The University of Texas at Austin
As part of the Web Central Services Retirement project, the ITS website will be retired. Information about IT services will be replaced by two new sites, IT@UT and UT ServiceNow, and ITS departmental information will be migrated to a new location. All changes will be completed by 7/28/2016.

Long Distance Services (Retirement in Progress)

Toll Fraud Bulletin

Over the past several years, The University of Texas at Austin has been hit with an increasing amount of telephone toll fraud. Please read the following information to learn more about Toll Fraud and to learn how to avoid being a victim.

What is Toll Fraud?

Toll fraud and long distance abuse are the unauthorized use of long distance telephone services. They include not only those who steal authorization codes and use or sell them to others, but also any University employee who uses the University's long distance system for purposes other than official business. It is against the Rules and Regulations of the Board of Regents (Part II, Chapter VII, Section 6) to charge personal telephone calls to a University of Texas account either by using University telephone authorization codes or University credit cards. Improper use of the University telephone system for toll calls may subject the employee to disciplinary action and penalty charges.

Toll fraud/abuse is theft. It is not a harmless prank but a serious offense which can result in felony charges. It is estimated that toll fraud in the United States exceeds one billion dollars per year and continues to rise. The extent of toll fraud and the problems caused by it are far reaching.

The University is not the only agency that is forced to put restrictions on calling capabilities and enforce more stringent security measures. On April 13, 1992, Canada began blocking the use of calling cards to any overseas destination. All calling cards, whether from Canadian, American or foreign telephone companies were affected by the restriction. What caused such drastic actions? An investigation by Bell Canada showed that calling card fraud from pay phones was causing losses of $500 for every $10 they made. While Bell Canada knew that such restrictions would inconvenience some customers, it felt that security measures had to be implemented. Its losses were amounting to over a quarter of a million dollars a day!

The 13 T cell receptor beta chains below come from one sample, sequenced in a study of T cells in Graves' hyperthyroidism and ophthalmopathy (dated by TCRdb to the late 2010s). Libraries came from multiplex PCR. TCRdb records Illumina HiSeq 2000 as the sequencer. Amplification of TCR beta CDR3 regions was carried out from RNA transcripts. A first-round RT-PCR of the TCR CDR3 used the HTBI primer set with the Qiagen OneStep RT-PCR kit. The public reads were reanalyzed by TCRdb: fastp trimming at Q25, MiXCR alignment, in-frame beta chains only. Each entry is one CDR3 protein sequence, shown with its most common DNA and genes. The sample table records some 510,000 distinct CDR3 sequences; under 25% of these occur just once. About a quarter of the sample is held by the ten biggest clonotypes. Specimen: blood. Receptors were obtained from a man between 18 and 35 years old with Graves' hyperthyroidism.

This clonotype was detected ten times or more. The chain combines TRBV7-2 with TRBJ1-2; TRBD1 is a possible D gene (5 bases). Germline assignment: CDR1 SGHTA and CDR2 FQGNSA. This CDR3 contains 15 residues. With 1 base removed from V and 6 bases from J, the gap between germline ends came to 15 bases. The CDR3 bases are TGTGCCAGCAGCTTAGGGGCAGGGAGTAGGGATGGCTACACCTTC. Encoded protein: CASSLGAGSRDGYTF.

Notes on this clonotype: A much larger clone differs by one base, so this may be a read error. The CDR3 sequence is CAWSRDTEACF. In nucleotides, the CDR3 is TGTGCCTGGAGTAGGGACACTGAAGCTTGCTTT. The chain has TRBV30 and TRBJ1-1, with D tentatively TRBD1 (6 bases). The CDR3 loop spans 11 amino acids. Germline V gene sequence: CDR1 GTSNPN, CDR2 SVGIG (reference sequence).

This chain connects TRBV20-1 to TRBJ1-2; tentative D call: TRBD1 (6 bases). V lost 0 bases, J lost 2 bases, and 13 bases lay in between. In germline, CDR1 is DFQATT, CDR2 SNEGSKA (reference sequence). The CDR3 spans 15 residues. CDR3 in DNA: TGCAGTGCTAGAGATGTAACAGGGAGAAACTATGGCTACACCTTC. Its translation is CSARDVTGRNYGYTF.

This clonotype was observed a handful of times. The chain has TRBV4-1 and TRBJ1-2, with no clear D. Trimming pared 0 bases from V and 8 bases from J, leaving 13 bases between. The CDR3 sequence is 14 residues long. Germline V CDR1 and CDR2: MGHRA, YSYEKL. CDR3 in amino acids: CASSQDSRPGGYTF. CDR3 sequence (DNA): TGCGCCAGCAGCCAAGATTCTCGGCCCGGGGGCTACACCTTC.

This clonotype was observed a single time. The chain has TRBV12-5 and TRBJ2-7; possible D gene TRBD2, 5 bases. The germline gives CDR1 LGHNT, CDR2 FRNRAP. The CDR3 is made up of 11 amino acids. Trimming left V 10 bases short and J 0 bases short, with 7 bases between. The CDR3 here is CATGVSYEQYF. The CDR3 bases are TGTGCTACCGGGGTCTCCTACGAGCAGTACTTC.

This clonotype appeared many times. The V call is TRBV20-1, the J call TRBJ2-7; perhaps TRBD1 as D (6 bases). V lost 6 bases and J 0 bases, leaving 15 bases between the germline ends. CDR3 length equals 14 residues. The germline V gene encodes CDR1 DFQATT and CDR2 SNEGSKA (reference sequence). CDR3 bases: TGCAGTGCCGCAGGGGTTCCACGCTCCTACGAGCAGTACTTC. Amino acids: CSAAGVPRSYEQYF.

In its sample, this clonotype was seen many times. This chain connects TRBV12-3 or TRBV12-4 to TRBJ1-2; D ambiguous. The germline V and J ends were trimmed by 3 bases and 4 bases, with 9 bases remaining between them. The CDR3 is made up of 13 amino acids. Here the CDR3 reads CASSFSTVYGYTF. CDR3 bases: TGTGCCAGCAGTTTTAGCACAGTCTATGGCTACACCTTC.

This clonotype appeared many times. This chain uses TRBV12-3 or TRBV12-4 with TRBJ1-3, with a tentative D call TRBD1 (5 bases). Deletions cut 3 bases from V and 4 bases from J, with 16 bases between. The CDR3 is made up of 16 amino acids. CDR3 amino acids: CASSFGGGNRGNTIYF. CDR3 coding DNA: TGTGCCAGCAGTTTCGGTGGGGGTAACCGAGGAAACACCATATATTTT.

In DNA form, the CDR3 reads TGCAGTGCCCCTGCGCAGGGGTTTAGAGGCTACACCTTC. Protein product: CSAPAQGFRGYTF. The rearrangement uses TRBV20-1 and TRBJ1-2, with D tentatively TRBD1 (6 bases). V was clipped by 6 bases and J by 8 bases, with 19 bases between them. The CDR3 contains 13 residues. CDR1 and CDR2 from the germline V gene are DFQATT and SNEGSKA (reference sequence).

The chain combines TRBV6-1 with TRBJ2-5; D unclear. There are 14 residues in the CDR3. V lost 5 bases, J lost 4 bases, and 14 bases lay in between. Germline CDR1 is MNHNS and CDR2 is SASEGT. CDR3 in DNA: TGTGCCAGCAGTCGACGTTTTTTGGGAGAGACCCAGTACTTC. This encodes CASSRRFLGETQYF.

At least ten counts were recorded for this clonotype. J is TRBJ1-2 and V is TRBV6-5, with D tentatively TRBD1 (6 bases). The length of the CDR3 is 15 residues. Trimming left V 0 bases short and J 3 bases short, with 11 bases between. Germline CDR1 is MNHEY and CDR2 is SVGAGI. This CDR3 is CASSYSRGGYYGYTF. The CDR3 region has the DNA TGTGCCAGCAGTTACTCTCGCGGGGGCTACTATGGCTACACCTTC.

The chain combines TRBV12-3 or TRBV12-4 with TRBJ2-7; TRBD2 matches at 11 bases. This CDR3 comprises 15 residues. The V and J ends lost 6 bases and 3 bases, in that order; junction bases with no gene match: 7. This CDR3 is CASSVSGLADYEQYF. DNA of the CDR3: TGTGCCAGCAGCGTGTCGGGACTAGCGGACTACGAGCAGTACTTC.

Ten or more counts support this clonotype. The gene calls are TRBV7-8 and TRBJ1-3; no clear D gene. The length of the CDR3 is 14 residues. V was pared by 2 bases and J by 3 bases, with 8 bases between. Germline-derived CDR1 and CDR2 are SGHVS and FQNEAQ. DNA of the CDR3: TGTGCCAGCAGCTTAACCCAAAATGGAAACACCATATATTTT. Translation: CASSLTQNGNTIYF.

As long distance carriers improve security, more and more toll fraud is directed toward customer owned PBXs. Long distance companies no longer bear the cost of toll fraud that affects businesses and universities that own their PBXs as the University does. They maintain that costs stemming from toll fraud are the responsibility of the user. For this reason, the University is finding it necessary to incorporate greater security measures, restrict calling capabilities and hold users responsible for toll fraud except in cases where weaknesses in our system allow hackers to obtain codes. The University has always had a means of detecting hacking attempts and, two years ago, Telecommunications and Networking implemented tighter security measures for accessing the University's long distance system from off campus. Since that time, no codes have been compromised due to hacking.

Toll fraud that originates from campus numbers is usually due to lack of proper care of codes such as letting others use your code, leaving it written in places that are not secure or using it at fax machines that print activity reports showing the code as well as the phone number called. One department lost over $6,000 due to careless handling of a code. Toll fraud often involves remote access to the University's long distance system since calls can originate anywhere in the United States and be placed to anywhere in the country (or, until recently, to anywhere in the world). Codes that allow such wide access are valuable and can be sold easily.